OAKLAND, Calif. -- Catcher Stephen Vogt has taken too many foul tips to count, but this one to the groin was his worst ever.
"I've taken so many shots to the cup. This one was direct, 93 (mph) if not harder with the redirection from the bat," Vogt said. "I've never been hit that directly with that much velocity. The pain is indescribable. This has been miserable the last few days."
Vogt rejoined the Oakland Athletics on Wednesday following two days at home resting from a frightening foul tip to the groin that forced him to leave Sunday's series finale against the Seattle Mariners.
He underwent two ultrasounds on the groin area that showed no surgery was necessary, though he was dealing with swelling and it's unclear when he will play again. Manager Bob Melvin is optimistic he will return -- "Oh, no doubt," he said -- and that it likely will be during the team's upcoming 10-game road trip through Texas, Chicago and Houston.
"I'll probably ease him in once he starts playing again, whether it's a DH role, a little bit at first, before we get him behind the plate, which is a little easier to deal with," Melvin said. "We're feeling better about where he is today as opposed to the last couple days."
Vogt was examined in the training room Wednesday ahead of the series finale against the Houston Astros. He will travel on the upcoming road trip, hoping to resume some baseball activities and hitting. Even on pain killers, he is still really hurting.
"Fortunately the tests yesterday came back with no fracture or rupture, just a really bad contusion," Vogt said. "I'm just lucky and fortunate it wasn't a surgery-requiring or a removable injury, because those have happened."
He said he hasn't done much aside from walking to and from the bathroom, getting help from his family for food and other needs to stay off his feet as much as possible. He has felt nausea at times but never got sick. There is a mark on his protective cup that shows exactly where the ball hit when it came off the bat of Seattle's Ketel Marte.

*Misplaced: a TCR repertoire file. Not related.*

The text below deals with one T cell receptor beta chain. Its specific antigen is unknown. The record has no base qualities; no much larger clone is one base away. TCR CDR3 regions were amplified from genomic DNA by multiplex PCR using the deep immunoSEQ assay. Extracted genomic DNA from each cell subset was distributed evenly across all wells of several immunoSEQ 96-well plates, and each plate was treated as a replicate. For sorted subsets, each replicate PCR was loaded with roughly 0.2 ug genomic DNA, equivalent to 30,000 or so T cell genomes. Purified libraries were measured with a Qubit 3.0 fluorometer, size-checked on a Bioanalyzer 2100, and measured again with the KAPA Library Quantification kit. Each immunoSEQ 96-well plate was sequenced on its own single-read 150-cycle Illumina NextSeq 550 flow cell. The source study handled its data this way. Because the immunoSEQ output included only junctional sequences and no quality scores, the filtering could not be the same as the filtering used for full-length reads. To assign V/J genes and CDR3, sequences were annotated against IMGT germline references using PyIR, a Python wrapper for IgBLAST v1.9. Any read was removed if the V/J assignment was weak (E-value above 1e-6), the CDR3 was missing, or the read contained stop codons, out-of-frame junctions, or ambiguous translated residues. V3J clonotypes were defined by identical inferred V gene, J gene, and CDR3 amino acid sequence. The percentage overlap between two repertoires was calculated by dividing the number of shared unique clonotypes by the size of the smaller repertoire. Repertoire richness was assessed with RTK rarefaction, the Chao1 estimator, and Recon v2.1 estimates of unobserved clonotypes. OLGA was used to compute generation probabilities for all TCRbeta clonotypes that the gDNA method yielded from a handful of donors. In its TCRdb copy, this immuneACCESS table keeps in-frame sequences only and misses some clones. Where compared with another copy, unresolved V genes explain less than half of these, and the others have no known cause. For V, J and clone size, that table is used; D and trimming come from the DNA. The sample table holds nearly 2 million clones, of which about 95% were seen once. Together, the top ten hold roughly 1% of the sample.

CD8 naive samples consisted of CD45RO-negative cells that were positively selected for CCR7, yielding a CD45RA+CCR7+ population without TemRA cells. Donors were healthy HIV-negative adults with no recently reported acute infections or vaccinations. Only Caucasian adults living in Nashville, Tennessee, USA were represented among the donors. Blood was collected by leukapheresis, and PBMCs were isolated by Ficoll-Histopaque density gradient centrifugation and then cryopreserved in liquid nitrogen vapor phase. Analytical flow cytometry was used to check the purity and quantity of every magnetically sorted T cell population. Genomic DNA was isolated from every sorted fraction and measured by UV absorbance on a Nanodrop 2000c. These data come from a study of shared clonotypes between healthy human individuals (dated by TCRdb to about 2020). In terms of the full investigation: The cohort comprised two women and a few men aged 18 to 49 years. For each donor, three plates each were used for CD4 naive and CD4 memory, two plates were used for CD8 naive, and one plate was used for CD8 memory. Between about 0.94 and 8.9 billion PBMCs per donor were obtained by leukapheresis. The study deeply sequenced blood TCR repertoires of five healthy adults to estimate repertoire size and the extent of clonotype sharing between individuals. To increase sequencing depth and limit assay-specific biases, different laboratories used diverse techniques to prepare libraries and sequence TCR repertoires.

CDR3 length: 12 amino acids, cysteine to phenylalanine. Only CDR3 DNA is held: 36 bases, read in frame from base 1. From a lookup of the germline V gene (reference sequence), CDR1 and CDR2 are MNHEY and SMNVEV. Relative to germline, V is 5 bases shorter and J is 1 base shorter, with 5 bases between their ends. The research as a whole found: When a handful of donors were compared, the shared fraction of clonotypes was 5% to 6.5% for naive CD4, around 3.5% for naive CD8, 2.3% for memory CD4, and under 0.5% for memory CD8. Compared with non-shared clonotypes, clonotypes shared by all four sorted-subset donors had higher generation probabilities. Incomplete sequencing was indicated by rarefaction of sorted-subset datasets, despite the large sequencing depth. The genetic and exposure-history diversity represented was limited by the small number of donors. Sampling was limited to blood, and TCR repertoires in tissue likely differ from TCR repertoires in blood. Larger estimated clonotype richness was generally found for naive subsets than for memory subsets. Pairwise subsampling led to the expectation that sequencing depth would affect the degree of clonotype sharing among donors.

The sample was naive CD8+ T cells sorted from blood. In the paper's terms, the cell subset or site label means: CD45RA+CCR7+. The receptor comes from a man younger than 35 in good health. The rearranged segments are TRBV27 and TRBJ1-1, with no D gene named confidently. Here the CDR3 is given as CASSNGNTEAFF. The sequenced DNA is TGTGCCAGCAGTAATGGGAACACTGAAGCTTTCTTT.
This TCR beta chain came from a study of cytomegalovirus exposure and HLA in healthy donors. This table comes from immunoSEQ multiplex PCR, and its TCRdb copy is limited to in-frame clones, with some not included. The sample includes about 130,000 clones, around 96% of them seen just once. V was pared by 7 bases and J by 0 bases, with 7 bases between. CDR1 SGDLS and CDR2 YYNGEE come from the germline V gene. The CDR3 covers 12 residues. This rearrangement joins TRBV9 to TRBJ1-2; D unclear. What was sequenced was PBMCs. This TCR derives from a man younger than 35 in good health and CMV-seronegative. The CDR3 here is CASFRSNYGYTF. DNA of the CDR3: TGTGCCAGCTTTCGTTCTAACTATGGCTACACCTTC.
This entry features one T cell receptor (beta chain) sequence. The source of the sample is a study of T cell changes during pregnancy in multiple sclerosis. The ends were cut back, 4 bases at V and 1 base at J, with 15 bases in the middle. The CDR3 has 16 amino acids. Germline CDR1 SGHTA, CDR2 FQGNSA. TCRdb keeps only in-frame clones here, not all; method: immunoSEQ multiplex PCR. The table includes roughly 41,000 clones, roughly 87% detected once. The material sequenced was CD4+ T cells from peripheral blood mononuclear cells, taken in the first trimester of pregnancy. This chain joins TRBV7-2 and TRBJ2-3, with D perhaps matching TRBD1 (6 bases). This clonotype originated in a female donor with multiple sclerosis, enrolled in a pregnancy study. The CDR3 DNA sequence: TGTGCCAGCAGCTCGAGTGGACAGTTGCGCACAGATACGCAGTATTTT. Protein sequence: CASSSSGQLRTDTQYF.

"It's just really good to see him back in here," backup catcher Josh Phegley said. "None of us expect him to be back in there any time soon. That was a scary situation. He's being a trooper about it. You can tell he wants to be in here, he wants to be back but he's got to play it safe for his health. It's just nice to see him here, he's a staple in this clubhouse."
Phegley said his teammates want Vogt to take his time to fully heal.
"Right now the thought of getting back there makes me nauseous," Vogt said, describing the injury as a "freak, fluke thing."
For Phegley, he has seen plenty of catchers -- himself included -- take hard foul tips to the groin area.
"But that was by far the worst one I've ever seen. You could tell the amount of pain he was in," Phegley said. "We all kind of feared the worst but it seems like everything has worked out and he's going to make a full recovery."
Vogt is batting .271 with 18 home runs and 67 RBI in 125 games this season.
The 30-year-old Vogt batted .279 with nine home runs and 35 RBI in a career-best 84 games last year, when he didn't catch again after July 7 because of a troublesome right foot that needed surgery after the season.
"It's never fun when you have an incident and have to be away from the team," Vogt said. "It wasn't easy to be gone the last couple days. Each day's been a little bit better."